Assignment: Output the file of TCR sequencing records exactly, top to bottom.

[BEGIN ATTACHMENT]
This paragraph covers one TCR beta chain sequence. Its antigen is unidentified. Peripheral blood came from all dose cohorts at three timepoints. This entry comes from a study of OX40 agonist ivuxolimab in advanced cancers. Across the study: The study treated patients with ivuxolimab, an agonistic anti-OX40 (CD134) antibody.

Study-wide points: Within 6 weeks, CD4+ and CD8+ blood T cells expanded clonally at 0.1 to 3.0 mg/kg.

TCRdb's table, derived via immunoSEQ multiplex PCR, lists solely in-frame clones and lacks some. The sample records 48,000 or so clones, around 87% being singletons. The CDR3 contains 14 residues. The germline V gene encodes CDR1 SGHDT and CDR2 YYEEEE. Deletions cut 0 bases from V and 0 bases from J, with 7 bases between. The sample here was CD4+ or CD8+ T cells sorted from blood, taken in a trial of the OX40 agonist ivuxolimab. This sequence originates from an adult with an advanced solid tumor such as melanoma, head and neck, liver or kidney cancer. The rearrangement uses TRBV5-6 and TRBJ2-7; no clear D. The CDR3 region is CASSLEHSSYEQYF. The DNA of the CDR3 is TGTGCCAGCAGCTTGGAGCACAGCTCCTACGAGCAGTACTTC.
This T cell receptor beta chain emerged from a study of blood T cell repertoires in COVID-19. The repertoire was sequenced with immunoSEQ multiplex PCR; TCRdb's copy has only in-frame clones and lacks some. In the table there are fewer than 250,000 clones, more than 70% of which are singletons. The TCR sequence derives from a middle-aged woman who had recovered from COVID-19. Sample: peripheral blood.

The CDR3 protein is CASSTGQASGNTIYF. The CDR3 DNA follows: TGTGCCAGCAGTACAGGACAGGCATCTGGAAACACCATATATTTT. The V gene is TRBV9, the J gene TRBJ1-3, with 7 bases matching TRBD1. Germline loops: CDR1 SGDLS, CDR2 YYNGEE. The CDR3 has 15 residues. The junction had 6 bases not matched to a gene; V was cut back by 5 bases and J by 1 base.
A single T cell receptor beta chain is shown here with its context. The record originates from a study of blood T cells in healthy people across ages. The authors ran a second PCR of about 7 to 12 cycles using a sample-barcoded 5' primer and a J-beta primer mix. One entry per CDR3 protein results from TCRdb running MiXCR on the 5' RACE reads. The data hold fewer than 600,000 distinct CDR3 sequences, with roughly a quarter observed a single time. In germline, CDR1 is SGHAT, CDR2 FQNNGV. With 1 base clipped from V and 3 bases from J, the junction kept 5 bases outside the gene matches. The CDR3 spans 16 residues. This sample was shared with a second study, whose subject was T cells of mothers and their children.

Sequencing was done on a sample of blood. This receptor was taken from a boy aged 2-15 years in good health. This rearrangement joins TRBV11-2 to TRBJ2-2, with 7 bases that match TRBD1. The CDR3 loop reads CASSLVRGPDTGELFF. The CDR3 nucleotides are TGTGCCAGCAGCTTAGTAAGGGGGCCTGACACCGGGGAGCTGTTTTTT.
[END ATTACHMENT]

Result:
This paragraph covers one TCR beta chain sequence. Its antigen is unidentified. Peripheral blood came from all dose cohorts at three timepoints. This entry comes from a study of OX40 agonist ivuxolimab in advanced cancers. Across the study: The study treated patients with ivuxolimab, an agonistic anti-OX40 (CD134) antibody.

Study-wide points: Within 6 weeks, CD4+ and CD8+ blood T cells expanded clonally at 0.1 to 3.0 mg/kg.

TCRdb's table, derived via immunoSEQ multiplex PCR, lists solely in-frame clones and lacks some. The sample records 48,000 or so clones, around 87% being singletons. The CDR3 contains 14 residues. The germline V gene encodes CDR1 SGHDT and CDR2 YYEEEE. Deletions cut 0 bases from V and 0 bases from J, with 7 bases between. The sample here was CD4+ or CD8+ T cells sorted from blood, taken in a trial of the OX40 agonist ivuxolimab. This sequence originates from an adult with an advanced solid tumor such as melanoma, head and neck, liver or kidney cancer. The rearrangement uses TRBV5-6 and TRBJ2-7; no clear D. The CDR3 region is CASSLEHSSYEQYF. The DNA of the CDR3 is TGTGCCAGCAGCTTGGAGCACAGCTCCTACGAGCAGTACTTC.
This T cell receptor beta chain emerged from a study of blood T cell repertoires in COVID-19. The repertoire was sequenced with immunoSEQ multiplex PCR; TCRdb's copy has only in-frame clones and lacks some. In the table there are fewer than 250,000 clones, more than 70% of which are singletons. The TCR sequence derives from a middle-aged woman who had recovered from COVID-19. Sample: peripheral blood.

The CDR3 protein is CASSTGQASGNTIYF. The CDR3 DNA follows: TGTGCCAGCAGTACAGGACAGGCATCTGGAAACACCATATATTTT. The V gene is TRBV9, the J gene TRBJ1-3, with 7 bases matching TRBD1. Germline loops: CDR1 SGDLS, CDR2 YYNGEE. The CDR3 has 15 residues. The junction had 6 bases not matched to a gene; V was cut back by 5 bases and J by 1 base.
A single T cell receptor beta chain is shown here with its context. The record originates from a study of blood T cells in healthy people across ages. The authors ran a second PCR of about 7 to 12 cycles using a sample-barcoded 5' primer and a J-beta primer mix. One entry per CDR3 protein results from TCRdb running MiXCR on the 5' RACE reads. The data hold fewer than 600,000 distinct CDR3 sequences, with roughly a quarter observed a single time. In germline, CDR1 is SGHAT, CDR2 FQNNGV. With 1 base clipped from V and 3 bases from J, the junction kept 5 bases outside the gene matches. The CDR3 spans 16 residues. This sample was shared with a second study, whose subject was T cells of mothers and their children.

Sequencing was done on a sample of blood. This receptor was taken from a boy aged 2-15 years in good health. This rearrangement joins TRBV11-2 to TRBJ2-2, with 7 bases that match TRBD1. The CDR3 loop reads CASSLVRGPDTGELFF. The CDR3 nucleotides are TGTGCCAGCAGCTTAGTAAGGGGGCCTGACACCGGGGAGCTGTTTTTT.